By LA Weekly
By Henry Rollins
By Weekly Photographers
By Shea Serrano
By Nate "Igor" Smith
By Dan Weiss
By Erica E. Phillips
By Kai Flanders
|Photo by Lee Tanner|
Central Avenue Sounds
There are good reasons for revived interest in that 30-year summer in the other half of this century -- reasons that don't all concern lost history and the advanced age of the few remaining witnesses. The attraction of Central Avenue is that it was a long party, hosted by the city's African-American community, to which everyonewas invited, before economic opportunity was quashed and before the fear set in. Today's observer, accustomed to an uneasy de facto segregation, likes to know there was a time when citizens of all races could spill drinks on each other in glad abandon; despite the numerous anti-discrimination laws that have been passed since, Central Avenue is a reminder of how far we haven't come. Now, with racial tension at artery-busting levels, ghetto poverty entrenched, street violence the rule, and schools separate and extremely unequal, fuzzy nostalgia is about all we have. But Central Avenue still serves as an example. The scene was real, and if it was real -- regardless of its inequities, criminal element and exploitation -- maybe it can happen again, better next time.
But it's hard to imagine the music being better. Central Avenue Sounds rides a recent wave of documentation, including Contemporary's The West Coast Jazz Boxlast year, showing that the condescension Easterners historically accorded Pacificside jazz and blues was just plain silly. Requiring discrimination and direction, the choice of music got the works from Steven Isoardi (the book's primary editor), California Institute for the Preservation of Jazz director Ken Poston and archivist Eric Frankhauser.
The challenge certainly wasn't digging up good material; it was narrowing the focus. The compilers decided this wasn't the place to reinforce the visibility of already familiar white satellites such as Art Pepper and Chet Baker; the music's African-American center would be emphasized. Isoardi and crew had to spotlight L.A.'s impact on the careers of Dixielander Kid Ory, jazz "inventor" Jelly Roll Morton, New Orleans prodigy Louis Armstrong and bebop founder Charlie Parker. And substantial representation of L.A.-bred giants such as Lester Young, Lionel Hampton, Dexter Gordon, Wardell Gray and Charles Mingus was also de rigueur.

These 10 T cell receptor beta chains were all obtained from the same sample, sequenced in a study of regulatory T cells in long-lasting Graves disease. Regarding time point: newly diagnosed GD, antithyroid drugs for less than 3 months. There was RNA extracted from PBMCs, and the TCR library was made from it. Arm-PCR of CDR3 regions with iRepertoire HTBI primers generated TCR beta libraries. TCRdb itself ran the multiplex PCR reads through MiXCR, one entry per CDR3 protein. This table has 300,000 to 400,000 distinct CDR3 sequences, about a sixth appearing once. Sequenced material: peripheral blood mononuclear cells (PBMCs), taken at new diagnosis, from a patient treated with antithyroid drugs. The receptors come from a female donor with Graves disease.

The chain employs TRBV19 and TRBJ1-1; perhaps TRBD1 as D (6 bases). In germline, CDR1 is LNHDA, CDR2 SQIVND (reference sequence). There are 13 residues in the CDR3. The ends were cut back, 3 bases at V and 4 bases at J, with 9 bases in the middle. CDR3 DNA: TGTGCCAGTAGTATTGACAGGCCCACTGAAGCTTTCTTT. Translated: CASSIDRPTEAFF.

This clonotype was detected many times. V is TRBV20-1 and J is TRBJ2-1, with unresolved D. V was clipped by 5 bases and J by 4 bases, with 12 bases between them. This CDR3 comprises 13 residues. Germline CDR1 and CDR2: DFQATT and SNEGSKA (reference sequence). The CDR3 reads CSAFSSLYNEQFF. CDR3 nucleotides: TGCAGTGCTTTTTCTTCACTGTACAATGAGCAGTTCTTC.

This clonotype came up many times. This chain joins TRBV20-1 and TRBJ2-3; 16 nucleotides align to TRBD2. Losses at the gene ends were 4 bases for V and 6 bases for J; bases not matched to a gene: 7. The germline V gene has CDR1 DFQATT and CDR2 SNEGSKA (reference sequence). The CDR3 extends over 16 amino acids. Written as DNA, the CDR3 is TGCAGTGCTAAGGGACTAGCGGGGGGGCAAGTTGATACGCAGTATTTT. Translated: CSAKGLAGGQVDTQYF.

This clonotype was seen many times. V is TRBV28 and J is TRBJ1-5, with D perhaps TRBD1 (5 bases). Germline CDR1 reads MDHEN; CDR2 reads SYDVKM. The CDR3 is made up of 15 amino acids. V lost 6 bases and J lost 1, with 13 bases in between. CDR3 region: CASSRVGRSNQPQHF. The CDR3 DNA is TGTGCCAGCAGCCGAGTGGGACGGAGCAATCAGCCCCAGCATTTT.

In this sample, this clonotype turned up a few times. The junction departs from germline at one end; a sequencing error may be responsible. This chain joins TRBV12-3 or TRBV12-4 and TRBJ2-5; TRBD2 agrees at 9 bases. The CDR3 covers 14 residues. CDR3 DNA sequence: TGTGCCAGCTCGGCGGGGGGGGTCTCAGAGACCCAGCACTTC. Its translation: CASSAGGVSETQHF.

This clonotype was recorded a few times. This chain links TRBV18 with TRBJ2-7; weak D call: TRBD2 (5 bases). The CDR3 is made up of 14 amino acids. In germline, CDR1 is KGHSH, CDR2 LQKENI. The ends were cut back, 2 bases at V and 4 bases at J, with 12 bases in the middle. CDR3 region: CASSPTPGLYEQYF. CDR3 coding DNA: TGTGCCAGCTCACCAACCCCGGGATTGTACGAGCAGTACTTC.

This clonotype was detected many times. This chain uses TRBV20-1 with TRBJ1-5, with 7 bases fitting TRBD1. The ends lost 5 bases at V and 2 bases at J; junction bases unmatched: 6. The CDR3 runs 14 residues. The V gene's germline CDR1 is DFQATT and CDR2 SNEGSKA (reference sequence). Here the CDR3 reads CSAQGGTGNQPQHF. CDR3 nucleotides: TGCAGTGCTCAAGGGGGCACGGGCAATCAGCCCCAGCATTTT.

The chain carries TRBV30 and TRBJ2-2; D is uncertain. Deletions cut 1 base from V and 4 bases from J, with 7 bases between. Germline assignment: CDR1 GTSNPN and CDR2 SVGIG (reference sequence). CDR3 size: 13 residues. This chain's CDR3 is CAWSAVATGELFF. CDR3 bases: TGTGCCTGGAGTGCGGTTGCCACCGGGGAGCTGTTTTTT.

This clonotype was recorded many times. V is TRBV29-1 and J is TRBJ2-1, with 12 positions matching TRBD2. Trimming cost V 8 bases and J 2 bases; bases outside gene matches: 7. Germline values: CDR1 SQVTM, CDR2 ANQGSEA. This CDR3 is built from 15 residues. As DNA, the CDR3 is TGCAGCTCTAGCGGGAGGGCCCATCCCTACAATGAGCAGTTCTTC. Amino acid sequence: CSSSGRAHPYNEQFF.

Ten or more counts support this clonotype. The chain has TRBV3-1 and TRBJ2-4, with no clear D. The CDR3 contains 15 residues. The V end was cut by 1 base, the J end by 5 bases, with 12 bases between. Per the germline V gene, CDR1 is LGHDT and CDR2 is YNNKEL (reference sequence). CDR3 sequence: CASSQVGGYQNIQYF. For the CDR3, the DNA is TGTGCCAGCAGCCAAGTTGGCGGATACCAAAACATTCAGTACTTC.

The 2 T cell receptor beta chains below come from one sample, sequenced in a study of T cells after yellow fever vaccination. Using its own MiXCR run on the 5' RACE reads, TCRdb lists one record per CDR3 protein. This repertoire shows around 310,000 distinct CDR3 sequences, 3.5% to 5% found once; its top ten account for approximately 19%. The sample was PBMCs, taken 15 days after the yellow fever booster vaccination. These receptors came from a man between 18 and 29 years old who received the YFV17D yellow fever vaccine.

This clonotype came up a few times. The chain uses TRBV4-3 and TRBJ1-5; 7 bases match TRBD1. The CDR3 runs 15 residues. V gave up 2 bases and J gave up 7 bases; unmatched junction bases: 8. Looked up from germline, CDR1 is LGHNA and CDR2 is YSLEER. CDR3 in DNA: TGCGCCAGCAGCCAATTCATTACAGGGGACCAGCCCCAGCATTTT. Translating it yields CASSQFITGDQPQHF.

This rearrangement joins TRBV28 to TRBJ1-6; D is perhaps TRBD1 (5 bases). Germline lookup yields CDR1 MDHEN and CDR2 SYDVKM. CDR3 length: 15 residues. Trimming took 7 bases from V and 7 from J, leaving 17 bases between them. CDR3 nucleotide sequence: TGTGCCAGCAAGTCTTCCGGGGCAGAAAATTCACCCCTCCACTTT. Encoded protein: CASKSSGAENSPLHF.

But Central Avenue Sounds' greatest contribution will be in winning new fans for musicians who aren't household names even among jazz fans. A couple of 1930 cuts from Paul Howard's Quality Serenaders show a sophisticated, smoothly jumping take on what we now tend to think of as old cartoon music; a sax solo on the Serenaders' "California Swing" anticipates harmonic lawbreaking that wouldn't be current for more than a decade. Howard McGhee's aggressive band, the first bebop on the coast, shows the trumpeter was a lot more than a Bird sideman. The Gerald Wilson Orchestras of 1945 and 1947 demonstrate intriguing dissonances and chord substitutions, kicked by such distinctive saxmen as Eddie "Lockjaw" Davis and Marshal Royal. In 1948, the short-lived Roy Porter's 17 Beboppers (featuring Eric Dolphy and Art Farmer) was one of the slamminest, most irreverent gangs ever. And in 1952, the remarkable subtleties of the Joe Swanson Orchestra (featuring Wardell Gray) were enhanced by the flute and alto of Buddy Collette, who remains an essential Central Avenue avatar today.
Even listeners familiar with all of the above will be glad to find obscure recordings by more famous names. Scratchy transfers from old needle-in-groove sources detract nothing from new perspectives on the likes of Ory, Mingus and Collette.
That's some of the jazz. Equally fresh was the R&B, which not only boasted a crowd of singular and influential voices, but offered clues to the era's racial attitudes. You can hear the roots of both Fats Domino and Patsy Cline in the mid-'40s piano and vocals of Hadda Brooks. Ernie Andrews' sexy lilt was as soothing as a Swedish massage. Nellie Lutcher's rich insinuation on "Fine Brown Frame" cast her as a kind of naughty debutante amid 1947's surface repression. And Slim Gaillard spoke for everybody in 1945 when he sang, "Don't like vanilla . . . there's a tutti-frutti one for me."
A copy of last year's Central Avenue Sounds book should be next to Mike Davis' City of Quartzon the shelf of anyone who wants some perspective on L.A. history. You can put the AvenueCD box there too, because the package doesn't stop with the music; its 92-page booklet is a reference text in itself. In addition to full session data and track-by-track commentary, it includes valuable L.A.-specific essays by music scholars on pre-bop (Floyd Levin), bop (Ken Poston), R&B (Jim Dawson) and Jelly Roll Morton (Phil Pastras), as well as an excellent period scene-setter overview from Steven Isoardi. And plenty of pix.
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